We are all of these…

Avon Gorge

Over on “Don’t Waste Your Time” David Hopkins posts a nice cartoon of how to support staff in using emerging technologies and his interpretation of the roles within the cartoon.

Supporting emerging technologies

‘Laggards’. Those who follow on once a technology has proven itself.

Late majority. Those who will join the implementation of something new once the initial buzz has quietened down and the research is starting to support its use.

Early majority. Like those in the ‘late’ majority, they will wait for the back to be broken on the testing and development before adopting and implementing, but will have been keen observers from the start.

Early adopters. Being involved and helping developing new uses for existing technologies (as well as driving developments) the early adopters will often be closely tied with the ‘innovators’ through professional connections.

Innovators. The first to know, the first to try, and sometimes the first to fail. These ‘technology enthusiasts’ will not stop when something doesn’t work, they’ll often try again, alter their approach or expectations, and keep looking around to see if there’s anything else they could use to improve work or learning efficiencies.

This is a nice model and people who are responsible for embedding the use of learning technologies will very likely recognise these stereotypes.

David asks with whom you identify with?

My observation is that we are all of them. Which one we are depends on which technology we are using.

For a long time I was a laggard (sceptic) with regard to Second Life and virtual worlds, really couldn’t see the value and how it could be used in an effective (and efficient) manner to enhance teaching, learning and assessment. It took a while and I remember seeing a fantastic presentation from Bex Ferriday on how Second Life was been used to create art displays that couldn’t exist in the real world. However despite that really nice exemplar, I still remained very much a conservative sceptic with regard to Second Life.

On the other hand, having used mobile technologies for years before the iPhone and the iPad (going back to the 1990s), I would describe myself as an innovator with regard to mobile learning. Very much the enthusiast and early adopter.

I would describe the model above more of an continuum than discrete roles that we fit into, and that where we sit on that continuum depends on where we are and how we use the technology. When you start to talk like that you suddenly realise that the Visitor and Residents model from David White and the work undertaken by him and Donna Lanclos resonates much more.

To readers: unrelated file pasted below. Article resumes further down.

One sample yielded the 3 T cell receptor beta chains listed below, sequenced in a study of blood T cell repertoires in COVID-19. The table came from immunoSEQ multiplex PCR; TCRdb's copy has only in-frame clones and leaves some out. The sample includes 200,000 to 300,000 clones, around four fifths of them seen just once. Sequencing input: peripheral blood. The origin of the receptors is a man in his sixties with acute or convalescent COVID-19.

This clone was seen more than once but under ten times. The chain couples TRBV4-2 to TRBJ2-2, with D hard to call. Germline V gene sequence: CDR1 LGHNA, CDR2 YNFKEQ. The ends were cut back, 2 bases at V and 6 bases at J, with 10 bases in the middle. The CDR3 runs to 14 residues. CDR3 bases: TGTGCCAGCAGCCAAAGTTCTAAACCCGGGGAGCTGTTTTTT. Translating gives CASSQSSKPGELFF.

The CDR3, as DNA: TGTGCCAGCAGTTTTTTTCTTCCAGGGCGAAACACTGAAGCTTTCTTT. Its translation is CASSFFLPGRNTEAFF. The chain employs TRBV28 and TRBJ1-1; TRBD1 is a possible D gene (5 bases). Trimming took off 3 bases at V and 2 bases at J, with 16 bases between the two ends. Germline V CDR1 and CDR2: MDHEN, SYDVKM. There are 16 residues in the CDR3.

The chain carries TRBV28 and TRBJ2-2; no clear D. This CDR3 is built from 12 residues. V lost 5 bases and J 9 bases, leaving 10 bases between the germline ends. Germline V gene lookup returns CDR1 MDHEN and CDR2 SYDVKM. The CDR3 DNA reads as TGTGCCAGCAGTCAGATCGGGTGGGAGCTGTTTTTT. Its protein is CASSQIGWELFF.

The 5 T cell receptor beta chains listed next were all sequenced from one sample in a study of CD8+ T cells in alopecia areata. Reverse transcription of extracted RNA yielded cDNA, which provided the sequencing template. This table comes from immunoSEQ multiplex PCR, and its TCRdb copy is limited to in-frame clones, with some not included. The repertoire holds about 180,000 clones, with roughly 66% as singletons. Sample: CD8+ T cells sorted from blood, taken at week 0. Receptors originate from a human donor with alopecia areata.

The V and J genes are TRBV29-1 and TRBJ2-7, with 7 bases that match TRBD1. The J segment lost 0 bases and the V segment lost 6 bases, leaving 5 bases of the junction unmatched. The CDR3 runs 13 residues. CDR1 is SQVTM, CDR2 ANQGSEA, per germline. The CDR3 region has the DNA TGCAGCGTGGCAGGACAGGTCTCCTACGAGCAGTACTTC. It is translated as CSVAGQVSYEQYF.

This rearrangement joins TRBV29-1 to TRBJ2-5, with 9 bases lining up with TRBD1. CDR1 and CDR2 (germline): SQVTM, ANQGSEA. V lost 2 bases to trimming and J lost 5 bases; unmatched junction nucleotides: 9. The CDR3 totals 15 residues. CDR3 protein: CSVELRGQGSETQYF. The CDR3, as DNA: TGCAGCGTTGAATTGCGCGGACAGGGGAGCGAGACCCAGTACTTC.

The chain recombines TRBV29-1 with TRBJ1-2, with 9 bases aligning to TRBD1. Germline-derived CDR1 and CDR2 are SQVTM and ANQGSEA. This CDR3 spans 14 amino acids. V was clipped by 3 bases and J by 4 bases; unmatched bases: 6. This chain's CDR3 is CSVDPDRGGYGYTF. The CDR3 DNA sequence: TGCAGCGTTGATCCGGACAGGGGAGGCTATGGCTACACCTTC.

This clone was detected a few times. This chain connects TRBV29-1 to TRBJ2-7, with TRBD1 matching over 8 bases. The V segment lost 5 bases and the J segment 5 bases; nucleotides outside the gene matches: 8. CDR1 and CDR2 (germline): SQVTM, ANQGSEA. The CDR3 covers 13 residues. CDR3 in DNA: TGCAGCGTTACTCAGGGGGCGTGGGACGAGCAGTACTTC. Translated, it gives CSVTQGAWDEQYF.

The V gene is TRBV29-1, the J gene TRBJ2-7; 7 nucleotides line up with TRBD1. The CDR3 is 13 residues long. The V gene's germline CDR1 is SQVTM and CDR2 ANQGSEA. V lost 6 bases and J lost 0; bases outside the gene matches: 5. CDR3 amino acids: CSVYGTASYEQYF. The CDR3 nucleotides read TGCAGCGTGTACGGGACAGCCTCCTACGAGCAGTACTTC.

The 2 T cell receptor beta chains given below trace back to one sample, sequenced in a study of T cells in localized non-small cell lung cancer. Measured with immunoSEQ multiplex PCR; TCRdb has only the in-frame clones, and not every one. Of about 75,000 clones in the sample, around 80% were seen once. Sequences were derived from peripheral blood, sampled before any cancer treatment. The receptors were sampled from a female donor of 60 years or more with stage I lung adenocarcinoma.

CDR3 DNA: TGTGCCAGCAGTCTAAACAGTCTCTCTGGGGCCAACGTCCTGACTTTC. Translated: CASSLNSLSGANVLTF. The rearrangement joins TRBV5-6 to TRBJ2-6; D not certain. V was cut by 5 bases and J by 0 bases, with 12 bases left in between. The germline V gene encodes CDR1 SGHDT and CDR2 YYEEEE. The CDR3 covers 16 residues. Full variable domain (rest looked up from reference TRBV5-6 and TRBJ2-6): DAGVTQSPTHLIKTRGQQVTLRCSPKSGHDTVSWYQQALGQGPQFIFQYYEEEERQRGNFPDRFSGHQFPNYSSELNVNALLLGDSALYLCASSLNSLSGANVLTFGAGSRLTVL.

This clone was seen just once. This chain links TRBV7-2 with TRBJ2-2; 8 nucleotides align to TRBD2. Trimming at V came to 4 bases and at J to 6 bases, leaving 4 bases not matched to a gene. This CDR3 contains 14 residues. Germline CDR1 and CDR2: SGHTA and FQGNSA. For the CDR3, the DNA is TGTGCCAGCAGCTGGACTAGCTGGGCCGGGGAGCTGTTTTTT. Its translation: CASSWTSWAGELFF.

You could describe the enthusiast and early adopters as resident’esque behaviour and the behaviour of sceptics and the conservator majority as that of visitors.

One of the aspects of the V & R model I like is that as well as the horizontal continuum you also have a vertical continuum where technology is used between a professional and personal capacity.

Many years ago I was delivering training to a group of sixth form staff, one practitioner was quite proud of the fact that she was a technophobe, however when questioned further she not only used the internet, but used IM and Skype on a regular basis to talk to her daughter in Australia! What is apparent talking to many practitioners who don’t see the need or feel they can use technology to support teaching, learning and assessment, in their day to day life use technology all the time for their own needs and in their non-work life. These individuals can be sceptics in a professional capacity, but early adopters in their personal use of technology.

Models like the one above which shows learning technologists as bridging the chasm assume that there is a chasm that needs to be bridged and that people aren’t willing to cross it. It assumes that people’s view of technology is consistent across all technologies. It can be a starting point, but if you then move to the mapping exercise of the V & R model then it helps practitioners (and managers) realise that they are early adopters and sceptics and everything in between and that all of them can help each other to cross the many different technological chasms out there.